Rambam writes in the last of the thirteen tenets of Jewish belief, “O believe with complete faith that there will be a resuscitation of the dead whenever the wish emanates from the Creator…” Meaning, G’d will decide and determine when the resurrection of the dead will occur. This determination will be made outside of the constraints of any system, calculations, or order. It is solely based when He deems it fit to do so.
It is interesting to note that the Torah states regarding the materials that were given to build the Mishkan, “Take for Me Terumah…” One would think that it should have stated, “Give for Me Terumah…” because the Jewish people were asked to donate towards the building of the Mishkan. The reason the Torah uses the term “take” rather than “give” is to indicate that when one gives in accordance with the Will of G’d one is in fact “taking” because he is the beneficiary of his own actions. G’d does not in any way need or benefit from the service of the Jewish people, but rather they are the beneficiaries.
5. Torah, the Mechanism For Spiritualization
The Torah states, “(G’d said to Moshe) Now you shall command the Children of Israel that they shall take for you pure, pressed/crushed olive oil for illumination (Menorah)…” It seems from the words”…that they shall take for you (Moshe)…” that the Jewish people were to take, for the sake of Moshe, the first droplet of pure olive oil for the illumination of the Menorah. Why were they commanded to do this for the sake of Moshe?
Ohr HaChaim HaKadosh cites the Zohar that states the Jewish people were redeemed from the first three of their four exiles in the merit of the Patriarchs. In the merit of Avraham, our Patriarch, they were redeemed from the Babylonian exile. In the merit of Yitzchak, our Patriarch, they were redeemed from the Persian exile. In the merit of Yaakov, our Patriarch, they were redeemed from the Greek exile. The redemption of the Jewish people from the fourth and current exile, the Edomite exile (Roman), will come about only in the merit of Moshe. However, Moshe, being the personification of Torah, will not allow his merit to be utilized to bring about redemption until the Jewish people are quantitatively and qualitatively engaged in Torah study.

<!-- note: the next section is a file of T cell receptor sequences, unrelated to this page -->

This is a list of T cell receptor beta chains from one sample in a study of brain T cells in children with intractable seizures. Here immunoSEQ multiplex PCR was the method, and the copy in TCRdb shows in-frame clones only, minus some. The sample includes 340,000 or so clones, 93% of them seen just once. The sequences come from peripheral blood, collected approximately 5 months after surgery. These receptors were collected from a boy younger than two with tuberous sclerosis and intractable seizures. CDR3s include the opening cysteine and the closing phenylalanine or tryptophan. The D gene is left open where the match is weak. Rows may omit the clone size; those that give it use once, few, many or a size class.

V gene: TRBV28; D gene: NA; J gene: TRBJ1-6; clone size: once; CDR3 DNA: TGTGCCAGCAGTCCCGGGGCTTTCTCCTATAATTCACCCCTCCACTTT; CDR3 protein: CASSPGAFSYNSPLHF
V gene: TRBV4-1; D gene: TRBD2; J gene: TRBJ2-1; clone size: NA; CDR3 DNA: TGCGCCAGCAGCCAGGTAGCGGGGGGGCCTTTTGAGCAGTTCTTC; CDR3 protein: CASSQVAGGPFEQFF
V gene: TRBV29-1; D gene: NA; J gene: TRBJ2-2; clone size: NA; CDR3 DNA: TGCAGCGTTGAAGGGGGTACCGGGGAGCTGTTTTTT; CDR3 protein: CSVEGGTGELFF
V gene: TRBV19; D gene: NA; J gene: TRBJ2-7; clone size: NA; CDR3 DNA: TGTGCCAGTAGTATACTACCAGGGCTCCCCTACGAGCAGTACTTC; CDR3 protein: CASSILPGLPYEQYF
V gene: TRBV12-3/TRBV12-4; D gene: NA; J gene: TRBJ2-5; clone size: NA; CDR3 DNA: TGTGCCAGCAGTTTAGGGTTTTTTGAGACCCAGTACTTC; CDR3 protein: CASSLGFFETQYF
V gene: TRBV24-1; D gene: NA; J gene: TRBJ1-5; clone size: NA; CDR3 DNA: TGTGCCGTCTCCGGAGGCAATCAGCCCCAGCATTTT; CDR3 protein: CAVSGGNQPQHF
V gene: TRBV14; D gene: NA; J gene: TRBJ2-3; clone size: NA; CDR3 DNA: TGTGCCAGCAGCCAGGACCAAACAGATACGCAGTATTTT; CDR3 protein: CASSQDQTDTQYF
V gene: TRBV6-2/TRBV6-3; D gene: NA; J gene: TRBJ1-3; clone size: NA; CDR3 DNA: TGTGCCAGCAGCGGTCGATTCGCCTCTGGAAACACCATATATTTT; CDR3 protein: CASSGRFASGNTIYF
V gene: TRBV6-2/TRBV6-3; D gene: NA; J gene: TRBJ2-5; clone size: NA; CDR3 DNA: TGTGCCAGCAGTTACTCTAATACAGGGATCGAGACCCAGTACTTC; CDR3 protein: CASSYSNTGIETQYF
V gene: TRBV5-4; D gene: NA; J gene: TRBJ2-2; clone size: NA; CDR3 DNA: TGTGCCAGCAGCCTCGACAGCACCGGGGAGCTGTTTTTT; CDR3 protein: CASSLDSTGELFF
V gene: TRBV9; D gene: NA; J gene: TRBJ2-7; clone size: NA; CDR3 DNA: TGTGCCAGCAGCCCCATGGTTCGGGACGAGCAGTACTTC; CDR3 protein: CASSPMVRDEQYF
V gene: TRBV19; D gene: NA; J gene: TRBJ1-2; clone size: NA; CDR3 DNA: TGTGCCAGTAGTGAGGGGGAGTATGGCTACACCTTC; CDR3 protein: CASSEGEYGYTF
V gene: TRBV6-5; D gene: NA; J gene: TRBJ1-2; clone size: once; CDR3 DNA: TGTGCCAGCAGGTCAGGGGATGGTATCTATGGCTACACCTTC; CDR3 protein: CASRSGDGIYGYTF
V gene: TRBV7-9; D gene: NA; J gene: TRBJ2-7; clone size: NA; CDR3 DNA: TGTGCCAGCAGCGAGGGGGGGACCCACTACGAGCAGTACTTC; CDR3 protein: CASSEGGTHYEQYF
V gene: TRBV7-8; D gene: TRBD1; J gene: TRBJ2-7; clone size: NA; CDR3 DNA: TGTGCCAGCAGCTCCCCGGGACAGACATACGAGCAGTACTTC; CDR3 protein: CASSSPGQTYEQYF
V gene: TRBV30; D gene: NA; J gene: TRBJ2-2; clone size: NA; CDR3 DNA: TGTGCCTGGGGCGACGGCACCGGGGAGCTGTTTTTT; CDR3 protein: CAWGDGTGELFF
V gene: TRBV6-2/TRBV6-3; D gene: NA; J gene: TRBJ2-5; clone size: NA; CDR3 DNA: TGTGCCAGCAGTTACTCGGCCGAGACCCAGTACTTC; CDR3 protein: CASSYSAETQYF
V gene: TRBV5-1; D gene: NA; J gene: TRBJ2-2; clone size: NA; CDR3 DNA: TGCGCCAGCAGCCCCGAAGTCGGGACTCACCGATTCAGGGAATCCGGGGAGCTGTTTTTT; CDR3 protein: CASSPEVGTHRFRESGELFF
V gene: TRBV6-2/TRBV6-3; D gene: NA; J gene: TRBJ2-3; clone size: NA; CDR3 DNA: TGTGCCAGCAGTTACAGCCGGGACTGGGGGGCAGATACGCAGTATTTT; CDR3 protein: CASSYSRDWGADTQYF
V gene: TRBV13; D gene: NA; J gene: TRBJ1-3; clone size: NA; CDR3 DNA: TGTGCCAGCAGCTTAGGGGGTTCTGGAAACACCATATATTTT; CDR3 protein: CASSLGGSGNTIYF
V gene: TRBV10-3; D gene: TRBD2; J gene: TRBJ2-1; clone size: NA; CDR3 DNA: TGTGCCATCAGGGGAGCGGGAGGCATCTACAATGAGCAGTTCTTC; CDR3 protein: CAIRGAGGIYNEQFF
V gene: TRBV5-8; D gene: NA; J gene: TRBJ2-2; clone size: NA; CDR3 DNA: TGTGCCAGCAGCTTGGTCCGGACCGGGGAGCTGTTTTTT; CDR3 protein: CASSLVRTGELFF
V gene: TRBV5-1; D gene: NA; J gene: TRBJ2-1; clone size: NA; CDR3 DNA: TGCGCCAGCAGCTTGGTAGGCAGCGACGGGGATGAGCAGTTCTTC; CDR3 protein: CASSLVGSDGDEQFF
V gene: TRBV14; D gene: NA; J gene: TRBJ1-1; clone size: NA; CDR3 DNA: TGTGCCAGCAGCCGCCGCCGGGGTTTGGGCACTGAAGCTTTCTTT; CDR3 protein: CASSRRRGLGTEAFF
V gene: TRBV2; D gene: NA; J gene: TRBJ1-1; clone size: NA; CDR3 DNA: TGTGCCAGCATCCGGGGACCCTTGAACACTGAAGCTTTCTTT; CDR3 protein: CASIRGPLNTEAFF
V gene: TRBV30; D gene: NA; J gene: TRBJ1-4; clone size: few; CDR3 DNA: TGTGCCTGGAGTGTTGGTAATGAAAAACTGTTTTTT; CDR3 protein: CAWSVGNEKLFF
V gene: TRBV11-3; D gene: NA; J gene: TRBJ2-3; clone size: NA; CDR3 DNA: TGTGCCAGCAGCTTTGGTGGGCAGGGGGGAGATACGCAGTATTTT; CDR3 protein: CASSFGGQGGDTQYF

Ohr HaChaim HaKadosh explains that the “pure, pressed olive oil” of the Menorah symbolizes the manner in which one must engage in Torah study in order to be worthy of Moshe’s merit. Just as only the purest droplet of oil qualifies to kindle the Menorah, so too must one study Torah with a pure intent. The Torah must be studied for its own sake (l’shmah). Just as the olive was crushed in order to extract the pure oil for illumination, so too must one be willing to sacrifice and deprive himself from the material for the sake of Torah study. It is only when the Jewish people will engage in Torah in this manner, will Moshe allow his merit to be used to bring about redemption.
We pray every day in the blessing for the Davidic Reign (es tzemach David avdecha) in the Amidah (Silent Prayer) that G’d should bring the Moshiach, speedily in our day. The Gemara tells us that when Moshiach will come, G’dliness in existence will become so evident that one’s level of free choice will effectively become almost non-existent. The primary focus of humanity will be to address and advance their spirituality. Rambam writes in the Laws of Repentance that one’s deservingness of reward is based on one’s ability to choose between right and wrong. However, if one is no longer in conflict because he is compelled to do good because of its obviousness, then one is no longer deserving of reward. If the coming of Moshiach will bring an end to the setting of free choice, which is the ultimate objective of creation, then why do we pray for his coming?
We pray for the coming of Moshiach because when G’d’s Presence is not experienced and felt, it becomes a setting for a desecration of His Name. We are willing to forego and deny ourselves, for His sake, the purpose of our own existence, which is spiritual advancement. Why would Moshe, who had dedicated his life selflessly to G’d’s Glory, deny the Jewish people their final redemption to bring about the greatest glorification of G’d?
Moshe understood that without proper Torah study, one would not have the capacity to internalize and appreciate the ultimate revelation of G’d’s Presence. The only way one would be qualified and be sufficiently developed to understand its value, one must engage in Torah study in a qualitative and selfless manner. Only then will His revelation be understood. Not appreciating G’d’s Presence, when it is the most obvious, would be the ultimate desecration. Therefore, Moshe chooses to withhold his merit from the Jewish people to prevent a greater desecration of G’d’s Name.
5. Reciprocation, a Prerequisite to Reinstatement